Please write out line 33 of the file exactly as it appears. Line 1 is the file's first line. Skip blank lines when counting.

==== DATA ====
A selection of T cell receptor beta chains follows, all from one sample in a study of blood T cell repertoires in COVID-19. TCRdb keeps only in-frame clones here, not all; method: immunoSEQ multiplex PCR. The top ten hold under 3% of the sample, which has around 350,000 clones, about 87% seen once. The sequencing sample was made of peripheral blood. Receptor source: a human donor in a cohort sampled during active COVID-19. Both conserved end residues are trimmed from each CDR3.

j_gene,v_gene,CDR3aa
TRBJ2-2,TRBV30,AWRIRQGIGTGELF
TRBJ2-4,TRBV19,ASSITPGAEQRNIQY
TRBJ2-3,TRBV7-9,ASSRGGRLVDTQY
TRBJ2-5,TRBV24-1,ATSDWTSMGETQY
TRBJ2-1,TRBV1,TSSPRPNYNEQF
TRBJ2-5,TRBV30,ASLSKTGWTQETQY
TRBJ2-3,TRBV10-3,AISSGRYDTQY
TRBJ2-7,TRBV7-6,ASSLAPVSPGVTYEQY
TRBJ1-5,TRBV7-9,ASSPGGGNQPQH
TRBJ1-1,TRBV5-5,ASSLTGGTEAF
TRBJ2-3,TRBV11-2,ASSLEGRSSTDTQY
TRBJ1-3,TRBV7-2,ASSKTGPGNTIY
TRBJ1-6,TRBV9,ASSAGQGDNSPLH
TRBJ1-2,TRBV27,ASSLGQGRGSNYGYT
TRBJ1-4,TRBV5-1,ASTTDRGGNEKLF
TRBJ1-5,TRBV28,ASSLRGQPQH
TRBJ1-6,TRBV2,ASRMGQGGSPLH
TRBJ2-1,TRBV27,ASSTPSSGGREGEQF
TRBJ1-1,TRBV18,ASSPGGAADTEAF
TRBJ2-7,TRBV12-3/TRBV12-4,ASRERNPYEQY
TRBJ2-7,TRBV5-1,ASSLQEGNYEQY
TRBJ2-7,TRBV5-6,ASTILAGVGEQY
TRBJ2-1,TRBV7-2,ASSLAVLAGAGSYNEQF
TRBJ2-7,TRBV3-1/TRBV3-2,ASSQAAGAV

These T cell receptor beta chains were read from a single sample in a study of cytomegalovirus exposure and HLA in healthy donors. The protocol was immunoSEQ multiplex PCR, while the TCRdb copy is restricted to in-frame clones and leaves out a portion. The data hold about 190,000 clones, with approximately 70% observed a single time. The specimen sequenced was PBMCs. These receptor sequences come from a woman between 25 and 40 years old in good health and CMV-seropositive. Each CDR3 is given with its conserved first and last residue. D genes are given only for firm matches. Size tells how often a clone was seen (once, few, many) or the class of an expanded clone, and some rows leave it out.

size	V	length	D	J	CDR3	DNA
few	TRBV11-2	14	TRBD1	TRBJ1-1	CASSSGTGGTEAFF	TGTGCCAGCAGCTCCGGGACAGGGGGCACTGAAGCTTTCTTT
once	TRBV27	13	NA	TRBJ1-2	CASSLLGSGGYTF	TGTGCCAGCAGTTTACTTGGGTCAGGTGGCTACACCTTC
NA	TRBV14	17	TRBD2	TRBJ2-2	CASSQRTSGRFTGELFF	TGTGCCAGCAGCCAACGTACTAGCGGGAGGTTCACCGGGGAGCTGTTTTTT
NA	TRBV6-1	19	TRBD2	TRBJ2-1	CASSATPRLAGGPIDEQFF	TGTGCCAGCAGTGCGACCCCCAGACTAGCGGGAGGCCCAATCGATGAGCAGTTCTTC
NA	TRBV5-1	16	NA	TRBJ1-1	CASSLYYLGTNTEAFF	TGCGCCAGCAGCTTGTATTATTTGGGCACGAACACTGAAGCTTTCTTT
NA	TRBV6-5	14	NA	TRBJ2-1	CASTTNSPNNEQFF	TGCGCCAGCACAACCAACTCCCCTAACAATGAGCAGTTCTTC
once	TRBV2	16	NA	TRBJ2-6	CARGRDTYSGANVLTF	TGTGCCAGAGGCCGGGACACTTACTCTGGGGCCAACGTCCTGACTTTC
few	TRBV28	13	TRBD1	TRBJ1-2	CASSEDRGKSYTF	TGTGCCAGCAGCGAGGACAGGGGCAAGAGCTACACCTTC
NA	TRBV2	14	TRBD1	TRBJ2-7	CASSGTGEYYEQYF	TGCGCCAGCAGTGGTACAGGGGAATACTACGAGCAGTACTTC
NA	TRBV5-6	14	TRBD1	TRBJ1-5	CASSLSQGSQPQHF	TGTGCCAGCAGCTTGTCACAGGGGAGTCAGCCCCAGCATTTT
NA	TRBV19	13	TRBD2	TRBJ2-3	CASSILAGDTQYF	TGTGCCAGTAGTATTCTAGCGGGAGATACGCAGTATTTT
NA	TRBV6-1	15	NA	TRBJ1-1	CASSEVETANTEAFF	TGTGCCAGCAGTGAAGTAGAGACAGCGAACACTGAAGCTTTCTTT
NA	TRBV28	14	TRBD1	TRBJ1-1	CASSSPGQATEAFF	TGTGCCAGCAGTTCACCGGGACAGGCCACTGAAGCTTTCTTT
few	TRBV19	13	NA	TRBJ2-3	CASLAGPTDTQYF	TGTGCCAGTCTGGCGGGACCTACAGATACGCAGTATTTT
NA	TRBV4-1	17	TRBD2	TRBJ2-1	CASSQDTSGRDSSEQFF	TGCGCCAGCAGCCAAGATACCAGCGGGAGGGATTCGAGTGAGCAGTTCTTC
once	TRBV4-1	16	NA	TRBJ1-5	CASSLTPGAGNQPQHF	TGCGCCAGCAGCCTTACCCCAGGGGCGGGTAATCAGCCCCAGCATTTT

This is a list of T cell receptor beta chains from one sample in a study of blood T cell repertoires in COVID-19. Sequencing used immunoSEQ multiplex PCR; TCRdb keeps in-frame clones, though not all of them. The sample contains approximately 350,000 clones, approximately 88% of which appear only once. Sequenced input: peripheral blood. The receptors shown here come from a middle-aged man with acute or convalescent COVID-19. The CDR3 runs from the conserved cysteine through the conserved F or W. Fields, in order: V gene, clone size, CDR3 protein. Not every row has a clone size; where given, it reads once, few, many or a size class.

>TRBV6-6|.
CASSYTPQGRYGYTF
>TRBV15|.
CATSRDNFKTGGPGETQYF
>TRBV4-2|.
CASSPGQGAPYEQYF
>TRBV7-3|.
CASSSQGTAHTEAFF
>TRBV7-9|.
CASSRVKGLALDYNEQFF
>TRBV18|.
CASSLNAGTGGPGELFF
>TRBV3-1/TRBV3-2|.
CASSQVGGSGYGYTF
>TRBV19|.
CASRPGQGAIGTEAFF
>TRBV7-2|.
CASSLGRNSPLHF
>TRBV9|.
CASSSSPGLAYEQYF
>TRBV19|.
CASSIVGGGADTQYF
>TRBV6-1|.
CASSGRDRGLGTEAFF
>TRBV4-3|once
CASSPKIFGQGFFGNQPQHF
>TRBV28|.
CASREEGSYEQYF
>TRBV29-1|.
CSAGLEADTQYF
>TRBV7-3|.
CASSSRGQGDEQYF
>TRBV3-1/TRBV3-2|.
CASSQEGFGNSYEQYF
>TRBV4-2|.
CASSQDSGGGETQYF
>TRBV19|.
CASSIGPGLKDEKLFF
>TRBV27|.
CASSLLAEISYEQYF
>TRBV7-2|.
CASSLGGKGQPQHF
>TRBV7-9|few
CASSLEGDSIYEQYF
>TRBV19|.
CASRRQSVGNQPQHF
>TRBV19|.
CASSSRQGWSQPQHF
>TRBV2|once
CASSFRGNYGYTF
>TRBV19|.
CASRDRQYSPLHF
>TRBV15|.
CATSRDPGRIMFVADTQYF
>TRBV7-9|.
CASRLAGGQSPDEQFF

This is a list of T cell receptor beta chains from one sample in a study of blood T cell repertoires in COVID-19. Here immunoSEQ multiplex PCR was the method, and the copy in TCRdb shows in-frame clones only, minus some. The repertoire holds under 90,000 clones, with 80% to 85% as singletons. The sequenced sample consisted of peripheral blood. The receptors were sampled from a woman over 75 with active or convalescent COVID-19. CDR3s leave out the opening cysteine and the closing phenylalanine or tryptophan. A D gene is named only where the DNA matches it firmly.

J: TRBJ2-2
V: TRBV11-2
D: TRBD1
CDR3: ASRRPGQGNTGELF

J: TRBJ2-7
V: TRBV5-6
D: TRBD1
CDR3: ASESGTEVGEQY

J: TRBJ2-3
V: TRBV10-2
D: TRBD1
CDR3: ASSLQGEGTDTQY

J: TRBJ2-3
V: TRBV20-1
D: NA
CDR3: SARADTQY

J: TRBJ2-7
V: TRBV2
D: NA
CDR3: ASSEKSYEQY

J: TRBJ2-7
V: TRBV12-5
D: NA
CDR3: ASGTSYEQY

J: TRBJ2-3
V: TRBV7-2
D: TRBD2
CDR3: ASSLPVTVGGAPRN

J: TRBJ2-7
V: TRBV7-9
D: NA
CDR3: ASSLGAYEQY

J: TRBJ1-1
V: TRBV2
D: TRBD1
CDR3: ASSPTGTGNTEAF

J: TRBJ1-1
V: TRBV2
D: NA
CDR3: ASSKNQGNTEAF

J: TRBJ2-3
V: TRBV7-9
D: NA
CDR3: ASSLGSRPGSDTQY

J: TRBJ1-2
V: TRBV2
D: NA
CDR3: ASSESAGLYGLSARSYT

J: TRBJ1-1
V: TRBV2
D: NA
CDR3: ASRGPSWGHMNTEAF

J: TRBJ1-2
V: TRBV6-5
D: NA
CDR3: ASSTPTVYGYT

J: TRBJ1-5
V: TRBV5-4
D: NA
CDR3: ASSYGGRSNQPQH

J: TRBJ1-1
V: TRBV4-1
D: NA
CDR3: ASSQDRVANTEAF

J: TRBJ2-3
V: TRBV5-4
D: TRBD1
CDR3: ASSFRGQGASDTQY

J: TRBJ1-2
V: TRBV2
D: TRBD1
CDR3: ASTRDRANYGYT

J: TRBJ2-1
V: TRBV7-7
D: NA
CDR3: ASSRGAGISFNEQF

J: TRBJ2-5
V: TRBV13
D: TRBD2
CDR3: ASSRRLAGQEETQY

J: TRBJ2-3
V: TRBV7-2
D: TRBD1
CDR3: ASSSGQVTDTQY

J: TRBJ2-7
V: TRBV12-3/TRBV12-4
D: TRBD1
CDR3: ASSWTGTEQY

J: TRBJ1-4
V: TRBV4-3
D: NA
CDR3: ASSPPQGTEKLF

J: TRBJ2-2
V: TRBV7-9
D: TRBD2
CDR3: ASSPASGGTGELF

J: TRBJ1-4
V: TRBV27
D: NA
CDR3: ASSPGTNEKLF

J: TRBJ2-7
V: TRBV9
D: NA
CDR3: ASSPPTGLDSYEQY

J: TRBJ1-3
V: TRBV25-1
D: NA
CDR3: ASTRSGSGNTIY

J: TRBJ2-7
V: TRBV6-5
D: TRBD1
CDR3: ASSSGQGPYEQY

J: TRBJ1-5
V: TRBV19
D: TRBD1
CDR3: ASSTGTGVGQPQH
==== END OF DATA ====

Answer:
NA	TRBV5-1	16	NA	TRBJ1-1	CASSLYYLGTNTEAFF	TGCGCCAGCAGCTTGTATTATTTGGGCACGAACACTGAAGCTTTCTTT